NEW YORK — With wind calculations suggesting Hurricane Irene could endanger subway cars where they run above ground, New York Metropolitan Transportation Authority (MTA) officials will shut down the subway system, according to the New York Times. Commuter rail lines that serve Long Island, Westchester County and Connecticut will also be shut down, as will commuter rail lines — but not buses — in New Jersey.
Mayor Michael R. Bloomberg also ordered a mandatory evacuation of coastal areas in Brooklyn; Queens, including all of the Rockaways; and Staten Island, along with Battery Park City and the financial district in Lower Manhattan and Governor's Island. For the full story, click here.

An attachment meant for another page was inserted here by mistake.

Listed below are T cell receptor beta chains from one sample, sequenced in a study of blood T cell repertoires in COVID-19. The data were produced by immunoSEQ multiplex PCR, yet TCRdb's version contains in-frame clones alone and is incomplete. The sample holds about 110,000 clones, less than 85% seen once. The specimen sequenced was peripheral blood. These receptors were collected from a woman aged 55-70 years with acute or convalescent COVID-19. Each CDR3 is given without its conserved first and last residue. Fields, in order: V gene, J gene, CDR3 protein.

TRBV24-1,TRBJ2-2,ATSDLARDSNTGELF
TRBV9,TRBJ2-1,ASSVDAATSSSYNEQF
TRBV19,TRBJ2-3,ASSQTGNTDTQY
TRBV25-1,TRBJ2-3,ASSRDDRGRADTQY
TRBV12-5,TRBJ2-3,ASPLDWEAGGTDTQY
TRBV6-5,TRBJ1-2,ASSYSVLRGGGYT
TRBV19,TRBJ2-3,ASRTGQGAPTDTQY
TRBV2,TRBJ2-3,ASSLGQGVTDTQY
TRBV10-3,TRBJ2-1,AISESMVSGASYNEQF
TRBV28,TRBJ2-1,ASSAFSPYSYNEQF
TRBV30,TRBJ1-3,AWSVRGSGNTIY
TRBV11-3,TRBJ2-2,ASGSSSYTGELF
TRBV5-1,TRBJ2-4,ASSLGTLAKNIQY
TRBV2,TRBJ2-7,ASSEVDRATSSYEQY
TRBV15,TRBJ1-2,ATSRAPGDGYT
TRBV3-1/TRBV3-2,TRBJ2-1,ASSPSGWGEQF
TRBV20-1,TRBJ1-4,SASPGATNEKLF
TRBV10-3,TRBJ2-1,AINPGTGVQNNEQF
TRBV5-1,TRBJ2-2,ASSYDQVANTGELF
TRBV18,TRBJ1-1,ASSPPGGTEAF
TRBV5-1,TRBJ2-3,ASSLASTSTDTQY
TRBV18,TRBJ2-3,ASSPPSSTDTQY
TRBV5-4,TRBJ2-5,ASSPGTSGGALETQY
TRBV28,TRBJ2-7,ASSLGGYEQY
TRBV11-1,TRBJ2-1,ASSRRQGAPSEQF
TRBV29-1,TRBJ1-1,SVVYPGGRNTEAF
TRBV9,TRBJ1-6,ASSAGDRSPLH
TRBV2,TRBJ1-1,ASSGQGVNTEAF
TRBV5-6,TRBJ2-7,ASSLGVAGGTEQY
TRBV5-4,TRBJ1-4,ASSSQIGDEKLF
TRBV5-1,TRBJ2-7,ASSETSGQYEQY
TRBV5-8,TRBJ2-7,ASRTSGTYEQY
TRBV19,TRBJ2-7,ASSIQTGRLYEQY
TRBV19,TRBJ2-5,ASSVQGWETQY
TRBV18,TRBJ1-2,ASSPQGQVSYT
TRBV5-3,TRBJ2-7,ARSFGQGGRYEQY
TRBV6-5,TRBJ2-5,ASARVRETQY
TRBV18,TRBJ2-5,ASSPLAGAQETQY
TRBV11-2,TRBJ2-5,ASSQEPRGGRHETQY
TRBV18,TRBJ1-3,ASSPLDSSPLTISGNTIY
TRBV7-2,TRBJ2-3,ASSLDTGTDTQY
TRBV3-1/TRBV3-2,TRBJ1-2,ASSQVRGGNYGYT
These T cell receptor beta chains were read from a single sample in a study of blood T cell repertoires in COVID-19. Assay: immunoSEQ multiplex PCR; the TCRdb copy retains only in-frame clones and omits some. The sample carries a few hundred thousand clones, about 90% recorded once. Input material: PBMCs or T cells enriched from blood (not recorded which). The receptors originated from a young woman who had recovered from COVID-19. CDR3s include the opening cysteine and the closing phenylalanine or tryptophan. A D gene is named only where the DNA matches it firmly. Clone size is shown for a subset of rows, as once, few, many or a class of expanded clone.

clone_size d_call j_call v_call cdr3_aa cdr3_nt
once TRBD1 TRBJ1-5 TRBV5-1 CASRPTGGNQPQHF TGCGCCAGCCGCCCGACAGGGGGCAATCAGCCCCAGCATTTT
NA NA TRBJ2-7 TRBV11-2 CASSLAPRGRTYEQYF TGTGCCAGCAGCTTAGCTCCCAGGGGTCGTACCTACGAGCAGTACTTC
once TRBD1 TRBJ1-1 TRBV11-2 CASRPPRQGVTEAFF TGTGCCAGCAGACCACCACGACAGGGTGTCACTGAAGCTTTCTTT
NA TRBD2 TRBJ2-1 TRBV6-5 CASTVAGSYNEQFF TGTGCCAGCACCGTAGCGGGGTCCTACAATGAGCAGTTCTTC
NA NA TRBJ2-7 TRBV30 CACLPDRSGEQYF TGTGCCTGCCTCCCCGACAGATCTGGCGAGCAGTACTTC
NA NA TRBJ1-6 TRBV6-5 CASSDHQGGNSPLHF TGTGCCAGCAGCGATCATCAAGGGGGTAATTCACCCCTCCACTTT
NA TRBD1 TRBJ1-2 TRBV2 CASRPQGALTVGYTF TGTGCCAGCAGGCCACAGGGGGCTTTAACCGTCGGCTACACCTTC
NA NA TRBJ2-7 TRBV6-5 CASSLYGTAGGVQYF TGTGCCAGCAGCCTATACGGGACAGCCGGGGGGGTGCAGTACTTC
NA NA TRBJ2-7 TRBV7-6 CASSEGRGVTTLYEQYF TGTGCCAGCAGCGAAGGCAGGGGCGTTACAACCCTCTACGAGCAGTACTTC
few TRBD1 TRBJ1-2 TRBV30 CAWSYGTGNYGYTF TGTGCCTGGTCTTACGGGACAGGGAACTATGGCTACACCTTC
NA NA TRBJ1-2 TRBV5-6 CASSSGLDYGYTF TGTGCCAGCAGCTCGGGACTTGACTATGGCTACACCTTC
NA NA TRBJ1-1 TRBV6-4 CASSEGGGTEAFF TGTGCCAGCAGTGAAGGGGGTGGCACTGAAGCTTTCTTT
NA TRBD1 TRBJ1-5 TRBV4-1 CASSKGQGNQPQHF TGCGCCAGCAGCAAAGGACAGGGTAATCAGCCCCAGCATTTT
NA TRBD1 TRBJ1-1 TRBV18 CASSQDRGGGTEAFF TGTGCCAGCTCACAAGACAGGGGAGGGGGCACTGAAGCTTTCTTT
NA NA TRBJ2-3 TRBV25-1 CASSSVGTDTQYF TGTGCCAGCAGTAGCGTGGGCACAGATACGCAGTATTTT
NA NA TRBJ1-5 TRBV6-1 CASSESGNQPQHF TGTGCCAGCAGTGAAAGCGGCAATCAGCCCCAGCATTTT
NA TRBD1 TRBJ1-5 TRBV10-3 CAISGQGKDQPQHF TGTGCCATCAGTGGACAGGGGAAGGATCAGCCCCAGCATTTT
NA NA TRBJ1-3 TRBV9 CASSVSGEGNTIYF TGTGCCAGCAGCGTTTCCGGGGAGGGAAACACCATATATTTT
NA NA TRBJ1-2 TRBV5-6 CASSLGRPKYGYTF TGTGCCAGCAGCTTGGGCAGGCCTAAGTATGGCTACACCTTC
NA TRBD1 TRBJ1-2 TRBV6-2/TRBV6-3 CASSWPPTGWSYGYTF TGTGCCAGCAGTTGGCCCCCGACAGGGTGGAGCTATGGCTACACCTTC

The original story is below:
NEW YORK — With Hurricane Irene headed toward the East Coast, the New York Metropolitan Transportation Authority's New York City Transit is preparing for the possibility of evacuating hundreds of thousands of residents in low-lying areas and a full shutdown of the city's transit system, according to the Wall Street Journal.
Speaking at a news conference from City Hall, Mayor Michael Bloomberg said he could make a decision by 8 a.m. Saturday about evacuating the public from parts of the city. Irene is expected to begin affecting the New York City region sometime early Sunday morning as a Category 1 storm, Bloomberg said. Such storms have winds of 74 mph or higher.
The mayor also ordered all hospitals, nursing homes and senior homes in low-lying areas to be evacuated Friday, unless they receive a special waiver from both the city and state health commissioners. For the full story, click here.